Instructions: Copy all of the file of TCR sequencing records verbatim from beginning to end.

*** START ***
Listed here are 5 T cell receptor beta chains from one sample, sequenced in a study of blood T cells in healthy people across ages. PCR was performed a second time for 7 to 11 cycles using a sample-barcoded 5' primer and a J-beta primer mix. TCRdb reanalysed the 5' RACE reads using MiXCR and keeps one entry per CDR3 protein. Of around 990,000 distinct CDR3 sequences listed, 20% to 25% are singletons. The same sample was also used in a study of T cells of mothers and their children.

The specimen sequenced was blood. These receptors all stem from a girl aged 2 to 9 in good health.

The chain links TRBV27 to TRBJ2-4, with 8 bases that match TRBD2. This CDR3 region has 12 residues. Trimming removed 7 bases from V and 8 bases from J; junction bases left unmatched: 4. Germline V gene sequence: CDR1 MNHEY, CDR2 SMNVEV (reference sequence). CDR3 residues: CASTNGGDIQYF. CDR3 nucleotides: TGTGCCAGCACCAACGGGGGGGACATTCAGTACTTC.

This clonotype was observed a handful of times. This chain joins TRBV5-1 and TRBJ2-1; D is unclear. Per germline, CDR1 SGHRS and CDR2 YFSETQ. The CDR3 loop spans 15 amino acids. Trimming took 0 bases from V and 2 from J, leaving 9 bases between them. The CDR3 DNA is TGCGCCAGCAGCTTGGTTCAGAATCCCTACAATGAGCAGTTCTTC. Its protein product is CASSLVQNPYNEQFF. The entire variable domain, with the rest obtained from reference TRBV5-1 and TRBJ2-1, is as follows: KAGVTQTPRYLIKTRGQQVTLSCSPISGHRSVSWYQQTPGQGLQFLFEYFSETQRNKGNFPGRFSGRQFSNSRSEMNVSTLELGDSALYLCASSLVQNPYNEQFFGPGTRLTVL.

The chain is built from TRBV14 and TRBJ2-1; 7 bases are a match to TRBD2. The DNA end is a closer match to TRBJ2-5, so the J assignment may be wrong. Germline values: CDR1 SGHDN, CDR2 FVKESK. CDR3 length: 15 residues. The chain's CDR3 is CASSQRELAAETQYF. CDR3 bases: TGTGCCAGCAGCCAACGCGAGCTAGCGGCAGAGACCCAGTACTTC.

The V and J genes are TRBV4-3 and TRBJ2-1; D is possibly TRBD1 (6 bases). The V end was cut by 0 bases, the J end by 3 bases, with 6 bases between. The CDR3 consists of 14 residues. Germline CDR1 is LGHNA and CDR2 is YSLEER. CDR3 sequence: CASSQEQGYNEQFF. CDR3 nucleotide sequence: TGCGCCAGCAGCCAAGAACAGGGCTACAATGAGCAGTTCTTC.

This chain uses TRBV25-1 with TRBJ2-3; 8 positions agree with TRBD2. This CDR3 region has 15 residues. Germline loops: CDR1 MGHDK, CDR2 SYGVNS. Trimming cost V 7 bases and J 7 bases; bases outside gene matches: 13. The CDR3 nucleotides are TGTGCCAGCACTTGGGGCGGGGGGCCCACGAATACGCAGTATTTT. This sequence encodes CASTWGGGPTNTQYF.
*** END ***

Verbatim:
Listed here are 5 T cell receptor beta chains from one sample, sequenced in a study of blood T cells in healthy people across ages. PCR was performed a second time for 7 to 11 cycles using a sample-barcoded 5' primer and a J-beta primer mix. TCRdb reanalysed the 5' RACE reads using MiXCR and keeps one entry per CDR3 protein. Of around 990,000 distinct CDR3 sequences listed, 20% to 25% are singletons. The same sample was also used in a study of T cells of mothers and their children.

The specimen sequenced was blood. These receptors all stem from a girl aged 2 to 9 in good health.

The chain links TRBV27 to TRBJ2-4, with 8 bases that match TRBD2. This CDR3 region has 12 residues. Trimming removed 7 bases from V and 8 bases from J; junction bases left unmatched: 4. Germline V gene sequence: CDR1 MNHEY, CDR2 SMNVEV (reference sequence). CDR3 residues: CASTNGGDIQYF. CDR3 nucleotides: TGTGCCAGCACCAACGGGGGGGACATTCAGTACTTC.

This clonotype was observed a handful of times. This chain joins TRBV5-1 and TRBJ2-1; D is unclear. Per germline, CDR1 SGHRS and CDR2 YFSETQ. The CDR3 loop spans 15 amino acids. Trimming took 0 bases from V and 2 from J, leaving 9 bases between them. The CDR3 DNA is TGCGCCAGCAGCTTGGTTCAGAATCCCTACAATGAGCAGTTCTTC. Its protein product is CASSLVQNPYNEQFF. The entire variable domain, with the rest obtained from reference TRBV5-1 and TRBJ2-1, is as follows: KAGVTQTPRYLIKTRGQQVTLSCSPISGHRSVSWYQQTPGQGLQFLFEYFSETQRNKGNFPGRFSGRQFSNSRSEMNVSTLELGDSALYLCASSLVQNPYNEQFFGPGTRLTVL.

The chain is built from TRBV14 and TRBJ2-1; 7 bases are a match to TRBD2. The DNA end is a closer match to TRBJ2-5, so the J assignment may be wrong. Germline values: CDR1 SGHDN, CDR2 FVKESK. CDR3 length: 15 residues. The chain's CDR3 is CASSQRELAAETQYF. CDR3 bases: TGTGCCAGCAGCCAACGCGAGCTAGCGGCAGAGACCCAGTACTTC.

The V and J genes are TRBV4-3 and TRBJ2-1; D is possibly TRBD1 (6 bases). The V end was cut by 0 bases, the J end by 3 bases, with 6 bases between. The CDR3 consists of 14 residues. Germline CDR1 is LGHNA and CDR2 is YSLEER. CDR3 sequence: CASSQEQGYNEQFF. CDR3 nucleotide sequence: TGCGCCAGCAGCCAAGAACAGGGCTACAATGAGCAGTTCTTC.

This chain uses TRBV25-1 with TRBJ2-3; 8 positions agree with TRBD2. This CDR3 region has 15 residues. Germline loops: CDR1 MGHDK, CDR2 SYGVNS. Trimming cost V 7 bases and J 7 bases; bases outside gene matches: 13. The CDR3 nucleotides are TGTGCCAGCACTTGGGGCGGGGGGCCCACGAATACGCAGTATTTT. This sequence encodes CASTWGGGPTNTQYF.